|               |   |               |   |               |
   | Encapsulator  |-->|    Layer 3    |-->| Decapsulator  |
   |               |   |    Network    |   |               |
   +---------------+   +---------------+   +---------------+

   The encapsulator and decapsulator may be co-resident with the
   corresponding hosts, or may be on separate nodes in the network.

5.1. Network tunnel encapsulation

   Network tunneling can be achieved by encapsulating layer 2 or layer 3
   packets. In this case, the encapsulator and decapsulator nodes are
   the tunnel endpoints. These could be routers that provide network
   tunnels on behalf of communicating hosts.

5.2. Transport layer encapsulation

   When encapsulating layer 4 packets, the encapsulator and decapsulator
   should be co-resident with the hosts. In this case, the encapsulation
   headers are inserted between the IP header and the transport packet.
   The addresses in the IP header refer to both the endpoints of the
   encapsulation and the endpoints for terminating the encapsulated
   transport protocol. Note that the transport layer ports in the
   encapsulated packet are independent of the UDP ports in the outer

5.3. Encapsulator operation

   Encapsulators create GUE data messages, set the fields of the UDP
   header, set flags and optional extension fields in the GUE header,
   and forward packets to a decapsulator.

   An encapsulator can be an end host originating the packets of a flow,
   or can be a network device performing encapsulation on behalf of
   hosts (routers implementing tunnels for instance). In either case,
   the intended target (decapsulator) is indicated by the outer
   destination IP address and destination port in the UDP header.

   If an encapsulator is tunneling packets, that is encapsulating
   packets of layer 2 or layer 3 protocols (e.g. EtherIP, IPIP, ESP
   tunnel mode), it SHOULD follow standard conventions for tunneling one
   protocol over another. For instance, if an IP packet is being
   encapsulated in GUE then diffserv interaction [RFC2983] and ECN
   propagation for tunnels [RFC6040] SHOULD be followed.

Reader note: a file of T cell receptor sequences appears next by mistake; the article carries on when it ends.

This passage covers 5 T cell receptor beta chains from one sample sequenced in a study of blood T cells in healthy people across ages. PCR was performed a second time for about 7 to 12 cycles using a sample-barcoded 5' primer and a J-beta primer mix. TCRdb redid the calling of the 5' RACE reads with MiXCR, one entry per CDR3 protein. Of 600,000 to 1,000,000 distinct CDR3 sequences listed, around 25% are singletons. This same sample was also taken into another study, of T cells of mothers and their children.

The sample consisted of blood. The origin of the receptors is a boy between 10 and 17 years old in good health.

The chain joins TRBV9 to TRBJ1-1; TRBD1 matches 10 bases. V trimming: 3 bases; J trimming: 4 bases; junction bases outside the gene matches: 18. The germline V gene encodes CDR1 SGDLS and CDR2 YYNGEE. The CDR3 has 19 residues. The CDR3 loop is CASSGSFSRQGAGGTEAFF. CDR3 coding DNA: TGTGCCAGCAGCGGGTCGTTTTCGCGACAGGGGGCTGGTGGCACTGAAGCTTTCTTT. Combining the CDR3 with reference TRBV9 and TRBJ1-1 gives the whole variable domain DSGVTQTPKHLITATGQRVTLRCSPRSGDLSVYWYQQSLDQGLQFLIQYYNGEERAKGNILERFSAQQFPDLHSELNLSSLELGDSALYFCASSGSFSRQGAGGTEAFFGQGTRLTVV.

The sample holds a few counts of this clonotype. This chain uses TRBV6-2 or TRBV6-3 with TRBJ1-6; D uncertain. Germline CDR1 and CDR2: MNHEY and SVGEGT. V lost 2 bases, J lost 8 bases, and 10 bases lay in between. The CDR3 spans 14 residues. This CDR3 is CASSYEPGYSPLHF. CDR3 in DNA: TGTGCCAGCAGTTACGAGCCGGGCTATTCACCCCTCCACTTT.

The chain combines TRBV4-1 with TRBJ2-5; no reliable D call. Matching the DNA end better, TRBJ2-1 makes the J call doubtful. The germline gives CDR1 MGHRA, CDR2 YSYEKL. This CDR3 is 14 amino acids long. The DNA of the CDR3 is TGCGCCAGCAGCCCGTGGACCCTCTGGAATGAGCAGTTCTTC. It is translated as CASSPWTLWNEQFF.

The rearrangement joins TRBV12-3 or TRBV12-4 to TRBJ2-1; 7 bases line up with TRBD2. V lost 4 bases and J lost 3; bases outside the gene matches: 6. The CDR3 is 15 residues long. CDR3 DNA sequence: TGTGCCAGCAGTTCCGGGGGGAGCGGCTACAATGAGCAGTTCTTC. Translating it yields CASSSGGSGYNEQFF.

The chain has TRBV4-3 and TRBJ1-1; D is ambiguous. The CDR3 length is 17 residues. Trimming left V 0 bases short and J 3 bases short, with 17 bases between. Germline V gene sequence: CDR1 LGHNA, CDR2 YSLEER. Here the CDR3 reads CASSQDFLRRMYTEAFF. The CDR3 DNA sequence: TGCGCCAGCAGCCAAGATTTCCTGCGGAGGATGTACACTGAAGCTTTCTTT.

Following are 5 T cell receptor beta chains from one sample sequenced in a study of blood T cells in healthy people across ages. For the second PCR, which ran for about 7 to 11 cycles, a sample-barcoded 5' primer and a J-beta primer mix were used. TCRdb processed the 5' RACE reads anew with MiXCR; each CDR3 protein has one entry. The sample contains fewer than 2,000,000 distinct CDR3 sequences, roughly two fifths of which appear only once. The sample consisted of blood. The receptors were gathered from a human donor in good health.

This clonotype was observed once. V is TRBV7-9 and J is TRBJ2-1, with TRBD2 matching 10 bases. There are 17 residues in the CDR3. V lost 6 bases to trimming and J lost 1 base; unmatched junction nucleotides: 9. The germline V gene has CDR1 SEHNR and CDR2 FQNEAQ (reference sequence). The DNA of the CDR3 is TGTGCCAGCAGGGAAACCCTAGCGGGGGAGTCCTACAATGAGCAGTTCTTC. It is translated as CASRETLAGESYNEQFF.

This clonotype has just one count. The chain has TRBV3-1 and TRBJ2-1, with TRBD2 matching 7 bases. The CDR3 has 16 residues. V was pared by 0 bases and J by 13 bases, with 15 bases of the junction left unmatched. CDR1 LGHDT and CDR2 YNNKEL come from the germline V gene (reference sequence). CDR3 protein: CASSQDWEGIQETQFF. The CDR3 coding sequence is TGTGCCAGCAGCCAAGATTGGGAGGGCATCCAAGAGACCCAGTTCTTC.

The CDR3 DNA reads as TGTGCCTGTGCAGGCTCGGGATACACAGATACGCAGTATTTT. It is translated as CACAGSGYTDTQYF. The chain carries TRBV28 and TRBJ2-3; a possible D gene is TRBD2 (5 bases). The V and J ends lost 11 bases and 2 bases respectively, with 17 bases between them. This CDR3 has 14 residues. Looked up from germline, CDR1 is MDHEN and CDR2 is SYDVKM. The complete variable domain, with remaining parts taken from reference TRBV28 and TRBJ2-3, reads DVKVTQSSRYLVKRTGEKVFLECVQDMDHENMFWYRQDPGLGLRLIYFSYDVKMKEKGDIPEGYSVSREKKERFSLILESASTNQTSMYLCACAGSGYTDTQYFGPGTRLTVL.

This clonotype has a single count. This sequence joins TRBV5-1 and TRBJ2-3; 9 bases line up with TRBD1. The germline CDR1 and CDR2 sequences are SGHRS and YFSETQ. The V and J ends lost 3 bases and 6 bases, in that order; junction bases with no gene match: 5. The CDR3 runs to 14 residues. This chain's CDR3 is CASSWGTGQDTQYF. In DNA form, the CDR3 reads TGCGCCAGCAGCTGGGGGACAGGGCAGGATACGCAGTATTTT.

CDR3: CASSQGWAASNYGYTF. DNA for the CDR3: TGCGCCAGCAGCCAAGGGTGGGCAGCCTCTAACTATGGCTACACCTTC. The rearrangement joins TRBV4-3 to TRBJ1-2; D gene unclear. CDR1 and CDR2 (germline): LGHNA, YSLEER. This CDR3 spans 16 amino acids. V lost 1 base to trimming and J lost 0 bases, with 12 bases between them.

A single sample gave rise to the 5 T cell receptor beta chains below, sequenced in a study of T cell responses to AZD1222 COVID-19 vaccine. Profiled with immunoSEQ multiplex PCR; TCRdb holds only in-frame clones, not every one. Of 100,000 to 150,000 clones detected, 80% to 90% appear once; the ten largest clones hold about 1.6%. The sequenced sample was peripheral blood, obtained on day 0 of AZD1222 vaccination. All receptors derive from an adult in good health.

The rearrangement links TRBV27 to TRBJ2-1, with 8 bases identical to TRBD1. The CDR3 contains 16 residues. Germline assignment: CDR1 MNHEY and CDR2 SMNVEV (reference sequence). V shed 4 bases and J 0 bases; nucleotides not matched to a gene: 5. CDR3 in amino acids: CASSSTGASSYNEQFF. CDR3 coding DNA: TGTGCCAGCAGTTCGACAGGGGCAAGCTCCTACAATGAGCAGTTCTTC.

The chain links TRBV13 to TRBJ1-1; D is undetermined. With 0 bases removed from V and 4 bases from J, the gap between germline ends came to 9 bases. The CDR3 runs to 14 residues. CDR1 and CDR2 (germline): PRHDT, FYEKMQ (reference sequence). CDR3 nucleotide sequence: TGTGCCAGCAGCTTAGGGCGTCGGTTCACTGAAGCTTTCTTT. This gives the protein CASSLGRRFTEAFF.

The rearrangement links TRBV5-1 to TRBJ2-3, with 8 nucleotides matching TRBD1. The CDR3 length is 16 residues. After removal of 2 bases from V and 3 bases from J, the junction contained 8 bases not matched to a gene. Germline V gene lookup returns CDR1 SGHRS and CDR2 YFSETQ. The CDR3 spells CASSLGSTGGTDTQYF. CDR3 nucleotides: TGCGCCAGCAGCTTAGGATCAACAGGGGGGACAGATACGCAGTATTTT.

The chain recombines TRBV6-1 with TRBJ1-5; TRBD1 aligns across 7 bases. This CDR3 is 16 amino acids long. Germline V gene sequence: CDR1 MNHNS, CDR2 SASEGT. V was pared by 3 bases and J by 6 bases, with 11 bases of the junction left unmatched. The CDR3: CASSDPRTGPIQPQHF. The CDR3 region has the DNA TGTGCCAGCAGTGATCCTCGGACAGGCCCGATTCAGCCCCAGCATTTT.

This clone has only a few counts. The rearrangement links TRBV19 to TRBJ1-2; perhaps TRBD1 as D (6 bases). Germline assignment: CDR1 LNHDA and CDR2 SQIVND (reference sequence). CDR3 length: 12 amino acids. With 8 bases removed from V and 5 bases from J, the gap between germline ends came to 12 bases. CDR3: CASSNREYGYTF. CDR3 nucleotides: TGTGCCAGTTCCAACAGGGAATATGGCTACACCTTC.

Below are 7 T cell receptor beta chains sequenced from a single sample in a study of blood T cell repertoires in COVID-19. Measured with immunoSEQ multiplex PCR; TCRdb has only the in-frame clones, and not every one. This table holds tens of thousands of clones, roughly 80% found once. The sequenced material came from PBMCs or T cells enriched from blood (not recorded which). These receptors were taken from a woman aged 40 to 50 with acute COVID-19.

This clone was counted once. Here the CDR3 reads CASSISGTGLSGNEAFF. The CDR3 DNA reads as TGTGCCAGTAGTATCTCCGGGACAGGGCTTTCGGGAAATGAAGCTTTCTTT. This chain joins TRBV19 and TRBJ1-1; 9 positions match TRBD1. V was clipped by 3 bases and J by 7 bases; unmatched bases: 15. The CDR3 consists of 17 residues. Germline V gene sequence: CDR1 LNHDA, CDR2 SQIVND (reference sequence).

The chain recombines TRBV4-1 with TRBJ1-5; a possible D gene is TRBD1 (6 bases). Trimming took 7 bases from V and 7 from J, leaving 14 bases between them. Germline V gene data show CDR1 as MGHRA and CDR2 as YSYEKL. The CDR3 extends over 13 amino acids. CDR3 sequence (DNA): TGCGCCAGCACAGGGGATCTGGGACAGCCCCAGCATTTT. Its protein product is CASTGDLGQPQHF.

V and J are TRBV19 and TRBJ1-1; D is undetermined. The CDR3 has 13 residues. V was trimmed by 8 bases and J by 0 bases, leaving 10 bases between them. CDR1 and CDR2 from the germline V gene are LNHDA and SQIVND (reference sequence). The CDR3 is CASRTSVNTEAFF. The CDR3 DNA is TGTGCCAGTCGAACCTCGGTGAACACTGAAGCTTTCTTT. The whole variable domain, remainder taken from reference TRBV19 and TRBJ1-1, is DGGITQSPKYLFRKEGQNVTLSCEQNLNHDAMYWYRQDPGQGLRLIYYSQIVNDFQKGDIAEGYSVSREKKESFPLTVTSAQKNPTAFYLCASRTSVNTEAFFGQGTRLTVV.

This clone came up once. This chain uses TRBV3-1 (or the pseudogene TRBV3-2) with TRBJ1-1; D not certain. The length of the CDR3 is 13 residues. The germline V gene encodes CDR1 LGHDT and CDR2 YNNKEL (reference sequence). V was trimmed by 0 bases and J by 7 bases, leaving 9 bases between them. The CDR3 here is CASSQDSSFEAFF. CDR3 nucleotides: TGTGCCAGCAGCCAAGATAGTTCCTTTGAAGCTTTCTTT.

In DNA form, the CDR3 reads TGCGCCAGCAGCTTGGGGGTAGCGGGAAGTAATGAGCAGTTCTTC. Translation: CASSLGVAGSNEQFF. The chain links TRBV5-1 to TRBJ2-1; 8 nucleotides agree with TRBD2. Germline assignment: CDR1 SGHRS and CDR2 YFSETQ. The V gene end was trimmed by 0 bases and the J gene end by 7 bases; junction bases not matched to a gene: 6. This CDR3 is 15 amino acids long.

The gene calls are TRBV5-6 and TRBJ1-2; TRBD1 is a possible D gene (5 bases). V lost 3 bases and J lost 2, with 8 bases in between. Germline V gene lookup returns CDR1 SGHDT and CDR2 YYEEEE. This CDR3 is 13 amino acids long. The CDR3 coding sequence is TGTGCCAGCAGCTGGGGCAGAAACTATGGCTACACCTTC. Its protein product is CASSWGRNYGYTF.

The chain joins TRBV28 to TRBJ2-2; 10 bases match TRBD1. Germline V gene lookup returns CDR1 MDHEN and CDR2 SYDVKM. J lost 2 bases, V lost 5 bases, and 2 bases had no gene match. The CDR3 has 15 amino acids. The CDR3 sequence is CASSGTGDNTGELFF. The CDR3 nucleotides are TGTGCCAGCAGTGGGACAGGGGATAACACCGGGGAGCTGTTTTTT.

5.4. Decapsulator operation

   A decapsulator performs decapsulation of GUE packets. A decapsulator
   is addressed by the outer destination IP address and UDP destination
   port of a GUE packet. The decapsulator validates packets, including
   fields of the GUE header.

   If a decapsulator receives a GUE packet with an unsupported variant,
   unknown flag, bad header length (too small for included extension
   fields), unknown control message type, bad protocol number, an
   unsupported payload type, or an otherwise malformed header, it MUST
   drop the packet. Such events MAY be logged subject to configuration
   and rate limiting of logging messages. Note that set flags in a GUE
   header that are unknown to a decapsulator MUST NOT be ignored. If a
   GUE packet is received by a decapsulator with unknown flags, the
   packet MUST be dropped.

5.4.1. Processing a received data message

   If a valid data message is received, the UDP header and GUE header
   are (logically) removed from the packet. The outer IP header remains
   intact and the next protocol in the IP header is set to the protocol
   from the proto field in the GUE header. The resulting packet is then
   resubmitted into the protocol stack to process the packet as though
   it was received with the protocol indicated in the GUE header.

   As an example, consider that a data message is received where GUE
   encapsulates an IPv4 packet using GUE variant 0. In this case proto
   field in the GUE header is set to 4 for IPv4 encapsulation:

   |   IP header (next proto = 17,UDP)   |
   |                  UDP                |
   |  GUE (proto = 4,IPv4 encapsulation) |
   |        IPv4 header and packet       |

   The receiver removes the UDP and GUE headers and sets the next
   protocol field in the IP packet to 4, which is derived from the GUE
   proto field. The resultant packet would have the format:

   |   IP header (next proto = 4,IPv4)   |
   |        IPv4 header and packet       |

   This packet is then resubmitted into the protocol stack to be
   processed as an IPv4 encapsulated packet.

5.4.2. Processing a received control message

   If a valid control message is received, the packet MUST be processed
   as a control message. The specific processing to be performed depends